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Welcome to The Traditional Tune Archive
The Semantic Index of North American, British and Irish
traditional instrumental music with annotation, formerly known as
The Fiddler's Companion.

Featured tune:           MR. LANE MAGGOT

Atholl Highlanders Regimental Silver Glengarry Badge.

THE ATHOLL HIGHLANDERS. AKA - "Athol Highlanders Jig." AKA and see "Duke of Atholl's March (1)," "Highland Fabrick," "Lord Athlone's March," "Three Sisters (1) (The)" (Shetland). Scottish (originally), Irish; Pipe March (6/8 time) or Jig. Scotland, Perthshire. Ireland, Donegal. A Major/Mixolydian (Brody, Hinds, Martin, Neil, Ross, Songer, Sweet): G Major (Kerr). Standard tuning (fiddle). AABB (Kerr): AABB' (Neil): AABBCC (Brody): ABCD (Sweet): AABBCCDD (Hinds, Martin, Songer): AABB'CCDD'EEFF (Ross). The name Athole (or Atholl) derives from the Gaelic ath Fodla, generally translated as New Ireland, and stems from the first invasion of the northern land by the Irish tribe the Scots in the 7th century (Matthews, 1972). The tune, described sometimes as a Scottish warpipes melody, is dedicated to the private army of the Duke of Atholl, the last private army still legally existing {albeit on a token level} in the British Isles (Boys of the Lough). Musically, the tune contains a characteristic melodic cliché in Scottish music in which a figure is followed by the same or a related figure on the triad one tone below or above (Emmerson, 1971). The original Athole Highlanders (and the ones associated with the tune) were the old 77th Highland Regiment, raised in 1778 and commanded by Colonel James Murray. The 77th served in Ireland and was not engaged in active service, though its garrison services were apparently useful in freeing other units for the conflicts with America and France. They were disbanded in 1783 after those conflicts ended (although the disbanding may have come about because of a mutiny). The tune was later taken up as a march past by the 2nd Battalion of the Cameronians, the 90th Light Infantry, who over the years had shed their Scottish origins. However, when pipers were introduced in 1881 they recollected their Perthshire origins and chose to play "The Atholl Highlanders" (also known in pipe literature as "Gathering of the Grahams (The)"). Susan Songer notes that when played for contra dances once through the tune is twice through a dance. The tune is associated in modern times with the dance called The Duke of Gordon's Reel, so much so that Scottish dance musicians will sometimes call "Atholl Highlanders" by the name "Duke of Gordon's Reel" (despite the fact that "Atholl Highlanders" is a jig). See also the early printing of the tune in Jane Morison's Highland Airs and Quicksteps, vol. 1 (No. 19), where it appears as "Duke of Atholl's March." A still earlier version of the melody appears as "Highland Fabrick" in Henry Colclough's tutor for the uilleann pipes (c. 1830)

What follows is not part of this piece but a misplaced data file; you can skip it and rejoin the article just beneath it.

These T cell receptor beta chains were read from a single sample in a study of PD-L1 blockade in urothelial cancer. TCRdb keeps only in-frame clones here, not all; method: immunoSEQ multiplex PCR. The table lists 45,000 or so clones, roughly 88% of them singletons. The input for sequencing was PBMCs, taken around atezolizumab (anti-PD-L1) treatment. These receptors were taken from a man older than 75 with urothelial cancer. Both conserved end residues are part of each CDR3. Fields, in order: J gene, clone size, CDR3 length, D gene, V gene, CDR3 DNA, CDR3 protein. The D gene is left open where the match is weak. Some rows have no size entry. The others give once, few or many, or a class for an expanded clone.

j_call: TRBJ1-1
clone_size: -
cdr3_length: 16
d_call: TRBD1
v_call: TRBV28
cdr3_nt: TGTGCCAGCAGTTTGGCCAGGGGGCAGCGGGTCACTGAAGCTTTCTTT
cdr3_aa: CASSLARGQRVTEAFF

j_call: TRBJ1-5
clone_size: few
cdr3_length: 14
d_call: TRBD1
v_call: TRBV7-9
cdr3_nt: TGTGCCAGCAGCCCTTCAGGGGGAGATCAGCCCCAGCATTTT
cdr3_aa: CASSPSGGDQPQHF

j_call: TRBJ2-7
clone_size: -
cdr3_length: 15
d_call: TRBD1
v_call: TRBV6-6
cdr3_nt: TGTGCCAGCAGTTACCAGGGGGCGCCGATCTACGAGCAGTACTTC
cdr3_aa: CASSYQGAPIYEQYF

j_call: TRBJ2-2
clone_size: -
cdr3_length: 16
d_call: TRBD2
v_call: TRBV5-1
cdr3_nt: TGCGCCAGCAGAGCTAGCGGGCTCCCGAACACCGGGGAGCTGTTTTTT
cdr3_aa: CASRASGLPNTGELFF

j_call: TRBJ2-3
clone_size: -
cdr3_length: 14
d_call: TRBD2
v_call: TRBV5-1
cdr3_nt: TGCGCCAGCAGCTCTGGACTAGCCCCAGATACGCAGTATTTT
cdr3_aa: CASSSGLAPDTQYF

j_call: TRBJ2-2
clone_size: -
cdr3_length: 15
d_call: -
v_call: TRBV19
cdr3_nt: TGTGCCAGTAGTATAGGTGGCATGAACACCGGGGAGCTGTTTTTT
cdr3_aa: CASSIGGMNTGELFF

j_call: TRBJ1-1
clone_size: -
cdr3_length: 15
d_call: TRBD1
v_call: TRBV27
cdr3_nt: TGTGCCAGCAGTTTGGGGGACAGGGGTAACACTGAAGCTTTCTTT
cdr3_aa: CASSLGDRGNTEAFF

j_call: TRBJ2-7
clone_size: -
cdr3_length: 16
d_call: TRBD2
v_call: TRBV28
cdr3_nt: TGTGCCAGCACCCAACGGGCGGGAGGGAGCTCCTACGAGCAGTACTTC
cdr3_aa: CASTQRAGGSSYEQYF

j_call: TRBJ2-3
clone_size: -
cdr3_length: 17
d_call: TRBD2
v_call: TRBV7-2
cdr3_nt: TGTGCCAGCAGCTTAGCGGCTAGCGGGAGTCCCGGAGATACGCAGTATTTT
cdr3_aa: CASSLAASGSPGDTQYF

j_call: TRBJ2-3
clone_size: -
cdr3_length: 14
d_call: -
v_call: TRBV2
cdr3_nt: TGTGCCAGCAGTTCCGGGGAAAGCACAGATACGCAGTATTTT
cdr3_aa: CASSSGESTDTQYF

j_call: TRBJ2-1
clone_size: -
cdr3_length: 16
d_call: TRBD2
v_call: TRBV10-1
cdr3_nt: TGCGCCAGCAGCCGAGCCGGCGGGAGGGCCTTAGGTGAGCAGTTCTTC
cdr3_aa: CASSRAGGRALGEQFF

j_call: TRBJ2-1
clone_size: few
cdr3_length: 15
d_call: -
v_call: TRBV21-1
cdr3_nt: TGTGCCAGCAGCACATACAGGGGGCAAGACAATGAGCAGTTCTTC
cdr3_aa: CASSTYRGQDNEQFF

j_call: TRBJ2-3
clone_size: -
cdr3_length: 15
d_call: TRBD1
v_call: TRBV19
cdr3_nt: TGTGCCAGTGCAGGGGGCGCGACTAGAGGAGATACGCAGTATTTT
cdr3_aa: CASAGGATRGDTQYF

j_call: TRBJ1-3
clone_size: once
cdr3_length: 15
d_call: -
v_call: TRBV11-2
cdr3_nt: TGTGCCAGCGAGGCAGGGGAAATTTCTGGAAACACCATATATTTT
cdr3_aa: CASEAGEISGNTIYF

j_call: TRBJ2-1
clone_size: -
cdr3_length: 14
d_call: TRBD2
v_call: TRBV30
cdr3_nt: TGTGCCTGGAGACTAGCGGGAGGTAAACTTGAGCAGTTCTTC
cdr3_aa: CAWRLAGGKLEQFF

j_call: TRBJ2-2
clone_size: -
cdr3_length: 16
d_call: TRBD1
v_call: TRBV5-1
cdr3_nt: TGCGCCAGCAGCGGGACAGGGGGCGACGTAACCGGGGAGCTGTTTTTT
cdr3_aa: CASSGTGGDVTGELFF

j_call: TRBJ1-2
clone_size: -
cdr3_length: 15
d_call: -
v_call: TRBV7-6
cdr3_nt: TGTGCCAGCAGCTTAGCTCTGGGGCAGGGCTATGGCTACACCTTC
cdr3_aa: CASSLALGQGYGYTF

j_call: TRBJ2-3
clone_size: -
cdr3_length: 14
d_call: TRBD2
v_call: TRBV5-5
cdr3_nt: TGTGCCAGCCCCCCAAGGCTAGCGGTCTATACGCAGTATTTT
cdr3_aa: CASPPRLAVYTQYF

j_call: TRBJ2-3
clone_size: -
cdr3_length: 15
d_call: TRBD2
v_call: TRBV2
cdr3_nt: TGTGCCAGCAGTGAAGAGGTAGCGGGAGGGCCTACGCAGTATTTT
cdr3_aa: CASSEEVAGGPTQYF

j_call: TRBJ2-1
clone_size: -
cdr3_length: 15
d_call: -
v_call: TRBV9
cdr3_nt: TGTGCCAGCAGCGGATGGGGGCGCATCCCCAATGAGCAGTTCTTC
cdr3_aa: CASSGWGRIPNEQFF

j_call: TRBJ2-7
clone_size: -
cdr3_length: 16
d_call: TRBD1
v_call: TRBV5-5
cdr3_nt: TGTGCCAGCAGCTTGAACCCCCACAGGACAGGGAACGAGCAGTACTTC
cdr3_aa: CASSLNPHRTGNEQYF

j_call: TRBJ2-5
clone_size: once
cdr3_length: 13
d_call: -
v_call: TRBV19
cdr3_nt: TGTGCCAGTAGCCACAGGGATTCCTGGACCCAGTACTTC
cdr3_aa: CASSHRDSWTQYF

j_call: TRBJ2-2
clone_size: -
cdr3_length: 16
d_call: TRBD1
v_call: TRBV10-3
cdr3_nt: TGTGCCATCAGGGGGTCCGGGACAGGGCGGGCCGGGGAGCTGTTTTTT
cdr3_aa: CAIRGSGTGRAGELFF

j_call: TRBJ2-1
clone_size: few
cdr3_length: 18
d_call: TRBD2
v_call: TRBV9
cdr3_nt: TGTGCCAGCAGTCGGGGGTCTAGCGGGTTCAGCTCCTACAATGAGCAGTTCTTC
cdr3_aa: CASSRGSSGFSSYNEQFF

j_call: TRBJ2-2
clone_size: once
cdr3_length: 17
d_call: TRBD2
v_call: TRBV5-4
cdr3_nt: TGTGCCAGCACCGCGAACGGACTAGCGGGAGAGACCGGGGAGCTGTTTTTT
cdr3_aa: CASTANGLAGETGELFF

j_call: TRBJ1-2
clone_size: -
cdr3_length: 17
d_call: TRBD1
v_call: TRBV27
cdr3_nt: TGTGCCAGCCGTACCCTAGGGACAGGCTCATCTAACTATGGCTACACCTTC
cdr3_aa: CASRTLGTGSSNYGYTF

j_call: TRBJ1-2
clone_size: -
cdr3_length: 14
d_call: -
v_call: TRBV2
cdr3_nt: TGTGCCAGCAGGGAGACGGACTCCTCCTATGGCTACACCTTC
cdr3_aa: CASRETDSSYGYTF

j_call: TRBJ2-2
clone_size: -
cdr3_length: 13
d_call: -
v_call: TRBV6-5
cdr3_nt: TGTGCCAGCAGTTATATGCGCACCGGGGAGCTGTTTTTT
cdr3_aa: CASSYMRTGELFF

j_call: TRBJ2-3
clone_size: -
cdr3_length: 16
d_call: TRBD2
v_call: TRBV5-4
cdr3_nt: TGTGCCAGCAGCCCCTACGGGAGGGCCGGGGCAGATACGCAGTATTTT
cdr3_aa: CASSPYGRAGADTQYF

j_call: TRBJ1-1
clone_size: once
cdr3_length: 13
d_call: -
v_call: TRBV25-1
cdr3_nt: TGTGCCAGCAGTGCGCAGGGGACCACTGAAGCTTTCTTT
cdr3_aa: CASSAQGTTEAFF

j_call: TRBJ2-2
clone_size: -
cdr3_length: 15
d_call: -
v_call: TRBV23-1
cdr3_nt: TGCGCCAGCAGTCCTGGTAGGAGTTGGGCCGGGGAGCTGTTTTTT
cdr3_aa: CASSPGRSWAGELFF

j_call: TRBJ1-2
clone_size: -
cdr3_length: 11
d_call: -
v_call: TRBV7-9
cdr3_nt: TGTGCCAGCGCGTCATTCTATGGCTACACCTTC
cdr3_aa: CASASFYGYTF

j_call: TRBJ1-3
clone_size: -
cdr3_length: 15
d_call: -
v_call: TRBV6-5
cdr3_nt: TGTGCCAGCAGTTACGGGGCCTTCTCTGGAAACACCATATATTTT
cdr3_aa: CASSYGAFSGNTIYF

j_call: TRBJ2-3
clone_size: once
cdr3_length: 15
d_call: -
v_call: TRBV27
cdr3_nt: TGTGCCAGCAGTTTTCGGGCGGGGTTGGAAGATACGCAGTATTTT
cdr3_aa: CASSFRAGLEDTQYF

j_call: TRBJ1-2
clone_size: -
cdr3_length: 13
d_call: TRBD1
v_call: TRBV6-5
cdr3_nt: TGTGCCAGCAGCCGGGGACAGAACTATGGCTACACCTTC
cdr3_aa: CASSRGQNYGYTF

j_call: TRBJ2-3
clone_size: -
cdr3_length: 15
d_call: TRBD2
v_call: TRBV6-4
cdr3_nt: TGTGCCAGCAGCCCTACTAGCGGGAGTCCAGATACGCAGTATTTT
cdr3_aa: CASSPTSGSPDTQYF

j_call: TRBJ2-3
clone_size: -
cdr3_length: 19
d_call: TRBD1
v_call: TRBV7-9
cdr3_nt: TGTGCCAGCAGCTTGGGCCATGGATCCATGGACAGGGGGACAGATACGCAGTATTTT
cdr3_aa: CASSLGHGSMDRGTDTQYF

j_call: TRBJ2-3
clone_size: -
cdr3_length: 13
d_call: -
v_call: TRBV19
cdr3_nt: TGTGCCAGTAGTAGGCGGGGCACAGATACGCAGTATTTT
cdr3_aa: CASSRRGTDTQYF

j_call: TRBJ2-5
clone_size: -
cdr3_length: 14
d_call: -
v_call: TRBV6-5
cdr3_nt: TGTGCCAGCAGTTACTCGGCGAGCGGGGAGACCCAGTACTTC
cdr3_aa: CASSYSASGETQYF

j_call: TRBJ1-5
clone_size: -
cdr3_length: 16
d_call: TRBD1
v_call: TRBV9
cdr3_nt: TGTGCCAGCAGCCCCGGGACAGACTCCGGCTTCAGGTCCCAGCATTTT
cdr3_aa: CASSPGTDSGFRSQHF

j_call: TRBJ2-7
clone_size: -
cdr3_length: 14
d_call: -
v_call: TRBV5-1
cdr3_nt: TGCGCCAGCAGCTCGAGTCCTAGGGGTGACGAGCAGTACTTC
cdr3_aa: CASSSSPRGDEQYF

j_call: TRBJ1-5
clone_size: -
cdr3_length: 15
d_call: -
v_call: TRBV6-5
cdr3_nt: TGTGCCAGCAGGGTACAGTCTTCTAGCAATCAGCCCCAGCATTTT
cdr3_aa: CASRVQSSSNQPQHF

THE ATHOLE HIGHLANDERS full Score(s) and Annotations and Past Featured Tunes

X:1 % T:The Athole Highlanders' March M:6/8 L:1/8 R:Pipe March B:William Ross -- Ross's Collection of Pipe Music (1869, No. 22, p. 70) Z:AK/Fiddler's Companion K:Amix c/d/|e3 ecA|ecA Bcd|e3 ecA|Bcd cBA| e3 ecA|ecA Bcd|c<ae fed|cdB A2|

Why TTA Who builds the Archive

Although we are not trained musicologists and make no pretense to the profession, we have tried to apply such professional rigors to this Semantic Abc Web as we have internalized through our own formal and informal education.

This demands the gathering of as much information as possible about folk pieces to attempt to trace tune families, determine origins, influences and patterns of aural/oral transmittal, and to study individual and regional styles of performance.
Many musicians, like ourselves, are simply curious about titles, origins, sources and anecdotes regarding the music they play. Who, for example, can resist the urge to know where the title Blowzabella came from or what it means, or speculating on the motivations for naming a perfectly respectable tune Bloody Oul' Hag, is it Tay Ye Want?
Knowing the history of the melody we play, or at least to have a sense of its historical and social context, makes the tune 'present' in the here and now, and enhances our rendering of it.

Andrew Kuntz & Valerio Pelliccioni

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